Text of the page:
In a significant step to maintain diplomacy between Washington and Pyongyang, North Korea handed over the remains of 55 U.S. troops killed during the 1950-53 Korean War on Friday.

According to latest reports, the aircraft carrying the remains arrived at Osan Air Base in South Korea and all the 55 cases were wrapped in the UN flags. White House had earlier said the remains are en route to a U.S. base in South Korea.

Thanking North Korean leader Kim Jong Un for his support, Donald Trump earlier tweeted, "The Remains of American Servicemen will soon be leaving North Korea and heading to the United States! After so many years, this will be a great moment for so many families. Thank you to Kim Jong Un."

The commander of United States Forces Korea (USFK) and United Nations Command (UNC), General Vincent K. Brooks, said, “It was a successful mission following extensive coordination,” adding, “Now, we will prepare to honor our fallen before they continue on their journey home."

Prior to the confirmation by the White House, a U.S. military plane was seen returning from North Korea to land in South Korea.

The move will be welcomed by the family of the troops who waited for several years to see the remains of their loved ones. South Korea’s Yonhap news agency reported that North Korea accepted about 100 wooden caskets sent by the U.S., which were carried in two trucks, on Tuesday. The repatriation, which was agreed during the summit between Trump and Kim Jong-un in June, coincides with the 65th anniversary of the 1953 armistice agreement that ended the war.

The U.S. government was "encouraged by North Korea's actions and the momentum for positive change,” White House said in a statement.

Around 7,700 U.S. soldiers are listed as missing and the remains of 5,300 of them are still believed to be in North Korea. Earlier this week, CNN reported the U.S. was expecting to receive an initial 55 sets of remains. Washington had also planned to send officials to North Korea to photograph each casket as part of a cursory review.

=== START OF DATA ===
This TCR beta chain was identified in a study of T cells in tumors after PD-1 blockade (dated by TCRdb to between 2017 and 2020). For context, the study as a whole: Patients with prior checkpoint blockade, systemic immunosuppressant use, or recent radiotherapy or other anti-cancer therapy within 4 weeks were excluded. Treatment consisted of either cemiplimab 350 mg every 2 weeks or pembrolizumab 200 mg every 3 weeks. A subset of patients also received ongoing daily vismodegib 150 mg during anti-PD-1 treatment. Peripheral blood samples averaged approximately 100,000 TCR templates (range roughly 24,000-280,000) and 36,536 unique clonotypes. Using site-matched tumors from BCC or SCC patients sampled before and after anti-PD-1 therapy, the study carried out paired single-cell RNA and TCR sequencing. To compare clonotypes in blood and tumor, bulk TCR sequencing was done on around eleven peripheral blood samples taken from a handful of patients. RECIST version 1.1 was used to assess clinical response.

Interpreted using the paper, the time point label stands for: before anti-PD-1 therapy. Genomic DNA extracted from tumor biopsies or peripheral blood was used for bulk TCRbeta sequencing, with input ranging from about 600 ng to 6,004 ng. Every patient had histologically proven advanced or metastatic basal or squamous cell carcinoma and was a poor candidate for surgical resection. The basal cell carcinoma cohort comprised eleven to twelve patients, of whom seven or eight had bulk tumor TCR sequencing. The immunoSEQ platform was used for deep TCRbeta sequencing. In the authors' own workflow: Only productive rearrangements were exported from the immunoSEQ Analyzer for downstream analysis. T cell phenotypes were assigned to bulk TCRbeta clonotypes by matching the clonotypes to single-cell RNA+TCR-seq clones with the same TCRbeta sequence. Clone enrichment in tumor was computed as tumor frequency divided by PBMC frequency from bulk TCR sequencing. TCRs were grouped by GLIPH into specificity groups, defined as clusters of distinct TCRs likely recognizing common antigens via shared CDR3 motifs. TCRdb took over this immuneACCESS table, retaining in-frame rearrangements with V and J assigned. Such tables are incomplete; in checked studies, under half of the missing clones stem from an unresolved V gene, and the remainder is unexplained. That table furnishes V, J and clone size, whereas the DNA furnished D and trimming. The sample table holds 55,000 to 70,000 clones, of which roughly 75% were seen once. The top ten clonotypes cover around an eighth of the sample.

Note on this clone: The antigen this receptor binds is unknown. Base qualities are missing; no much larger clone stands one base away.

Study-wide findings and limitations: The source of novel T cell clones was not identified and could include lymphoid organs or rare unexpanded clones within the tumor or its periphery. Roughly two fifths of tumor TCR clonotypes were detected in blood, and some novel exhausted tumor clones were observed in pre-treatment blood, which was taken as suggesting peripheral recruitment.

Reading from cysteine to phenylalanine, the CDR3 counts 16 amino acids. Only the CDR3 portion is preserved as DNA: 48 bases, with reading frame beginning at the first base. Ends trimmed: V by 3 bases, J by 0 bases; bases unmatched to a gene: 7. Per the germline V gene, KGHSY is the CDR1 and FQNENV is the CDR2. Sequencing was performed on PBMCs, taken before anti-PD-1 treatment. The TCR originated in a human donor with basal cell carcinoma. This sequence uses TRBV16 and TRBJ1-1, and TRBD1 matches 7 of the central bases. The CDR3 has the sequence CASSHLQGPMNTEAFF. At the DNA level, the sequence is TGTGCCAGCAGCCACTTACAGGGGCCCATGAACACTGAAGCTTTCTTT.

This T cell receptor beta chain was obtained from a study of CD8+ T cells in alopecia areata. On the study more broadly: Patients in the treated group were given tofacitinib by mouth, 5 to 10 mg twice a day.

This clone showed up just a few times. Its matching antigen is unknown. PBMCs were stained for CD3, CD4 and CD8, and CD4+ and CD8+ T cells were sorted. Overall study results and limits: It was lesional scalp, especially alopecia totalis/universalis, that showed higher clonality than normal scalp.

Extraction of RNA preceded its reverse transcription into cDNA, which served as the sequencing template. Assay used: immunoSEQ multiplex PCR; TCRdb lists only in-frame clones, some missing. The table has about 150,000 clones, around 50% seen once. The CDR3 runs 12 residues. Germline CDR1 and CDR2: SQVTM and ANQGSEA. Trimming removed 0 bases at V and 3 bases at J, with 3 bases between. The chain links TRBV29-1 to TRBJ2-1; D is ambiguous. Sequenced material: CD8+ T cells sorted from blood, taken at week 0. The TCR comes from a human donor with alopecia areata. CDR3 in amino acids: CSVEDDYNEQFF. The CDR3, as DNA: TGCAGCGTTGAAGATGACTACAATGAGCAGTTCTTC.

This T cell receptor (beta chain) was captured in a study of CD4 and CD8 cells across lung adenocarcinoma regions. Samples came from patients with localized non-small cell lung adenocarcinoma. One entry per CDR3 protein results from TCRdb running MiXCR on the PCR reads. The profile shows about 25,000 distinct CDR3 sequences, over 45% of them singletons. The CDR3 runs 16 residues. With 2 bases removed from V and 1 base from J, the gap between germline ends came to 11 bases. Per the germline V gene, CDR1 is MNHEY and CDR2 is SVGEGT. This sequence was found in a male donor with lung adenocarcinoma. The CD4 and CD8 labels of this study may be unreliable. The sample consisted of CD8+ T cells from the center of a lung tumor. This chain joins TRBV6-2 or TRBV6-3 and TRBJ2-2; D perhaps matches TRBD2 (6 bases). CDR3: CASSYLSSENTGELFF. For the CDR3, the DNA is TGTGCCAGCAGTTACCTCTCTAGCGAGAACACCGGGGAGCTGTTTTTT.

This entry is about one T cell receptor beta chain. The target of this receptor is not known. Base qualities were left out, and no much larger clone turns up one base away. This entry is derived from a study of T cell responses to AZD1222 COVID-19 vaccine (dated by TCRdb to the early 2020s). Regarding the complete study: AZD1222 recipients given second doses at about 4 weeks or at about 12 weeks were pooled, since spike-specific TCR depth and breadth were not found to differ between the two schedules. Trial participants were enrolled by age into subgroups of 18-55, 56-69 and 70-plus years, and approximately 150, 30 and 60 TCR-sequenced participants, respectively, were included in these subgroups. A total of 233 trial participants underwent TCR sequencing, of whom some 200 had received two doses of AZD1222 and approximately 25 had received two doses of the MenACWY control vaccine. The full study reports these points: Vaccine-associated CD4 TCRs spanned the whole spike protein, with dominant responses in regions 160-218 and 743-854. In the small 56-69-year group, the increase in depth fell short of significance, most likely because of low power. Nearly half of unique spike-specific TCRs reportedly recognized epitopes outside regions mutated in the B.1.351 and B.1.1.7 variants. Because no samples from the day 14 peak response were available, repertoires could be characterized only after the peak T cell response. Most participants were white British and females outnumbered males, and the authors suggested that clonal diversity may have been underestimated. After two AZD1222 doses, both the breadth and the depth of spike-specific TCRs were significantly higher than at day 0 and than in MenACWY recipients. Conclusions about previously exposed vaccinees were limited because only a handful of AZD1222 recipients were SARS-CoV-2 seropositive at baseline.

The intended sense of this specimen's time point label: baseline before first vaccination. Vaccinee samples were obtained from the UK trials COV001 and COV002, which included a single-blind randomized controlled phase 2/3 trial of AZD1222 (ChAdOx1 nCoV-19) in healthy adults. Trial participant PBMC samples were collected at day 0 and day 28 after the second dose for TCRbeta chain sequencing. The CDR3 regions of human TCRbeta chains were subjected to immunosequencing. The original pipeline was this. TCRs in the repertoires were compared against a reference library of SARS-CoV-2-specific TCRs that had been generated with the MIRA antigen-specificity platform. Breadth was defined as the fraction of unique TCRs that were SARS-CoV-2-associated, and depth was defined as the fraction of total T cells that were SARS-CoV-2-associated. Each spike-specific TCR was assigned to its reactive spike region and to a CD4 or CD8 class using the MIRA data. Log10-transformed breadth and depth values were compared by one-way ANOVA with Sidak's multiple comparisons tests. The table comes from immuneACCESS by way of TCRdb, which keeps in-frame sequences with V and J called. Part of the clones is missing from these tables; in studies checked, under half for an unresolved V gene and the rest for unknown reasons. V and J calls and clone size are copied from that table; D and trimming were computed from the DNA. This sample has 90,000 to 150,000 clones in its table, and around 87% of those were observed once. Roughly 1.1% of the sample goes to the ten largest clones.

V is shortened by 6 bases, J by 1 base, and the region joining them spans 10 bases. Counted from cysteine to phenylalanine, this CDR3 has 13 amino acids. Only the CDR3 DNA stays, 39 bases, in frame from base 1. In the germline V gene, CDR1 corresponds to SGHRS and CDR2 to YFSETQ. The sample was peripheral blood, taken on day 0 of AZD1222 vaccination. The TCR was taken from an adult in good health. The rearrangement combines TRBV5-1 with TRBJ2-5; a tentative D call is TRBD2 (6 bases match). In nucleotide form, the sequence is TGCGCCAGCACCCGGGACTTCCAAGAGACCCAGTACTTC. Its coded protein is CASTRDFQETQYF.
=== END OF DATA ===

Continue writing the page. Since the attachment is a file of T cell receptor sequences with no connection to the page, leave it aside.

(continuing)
BBC reported that a repatriation ceremony will be held at the Osan Base on August 1.

In a significant step to maintain diplomacy between Washington and Pyongyang, North Korea handed over remains of U.S. troops killed in the Korean War. In this image, North Korean leader Kim Jong Un meets participants of the 5th National Conference of War Veterans in this undated photo released by North Korea's Korean Central News Agency on July 27, 2018. KCNA via REUTERS

Between 1993 and 2005, the U.S. military engaged in several missions to retrieve the remains in North Korea and an estimated 229 sets of American remains were collected. However, the missions were suspended due to safety concerns. Remains of six U.S. troops were repatriated in 2007.

Pyongyang continued collecting the remains on their own, but it was asked to halt the activity as the U.S. felt the methods of collection were unscientific.

"As long as this puts us back on track to a way that we can do it with our scientific experts involved so we can get identifications, then it will be very significant," Alan Liotta, a former Defense Department official, had earlier told CNN. "If it is simply about getting the North Koreans to return a large number of remains to us, while that's helpful, it's not going to lead to many identifications. It's going to complicate things more than it's going to help things."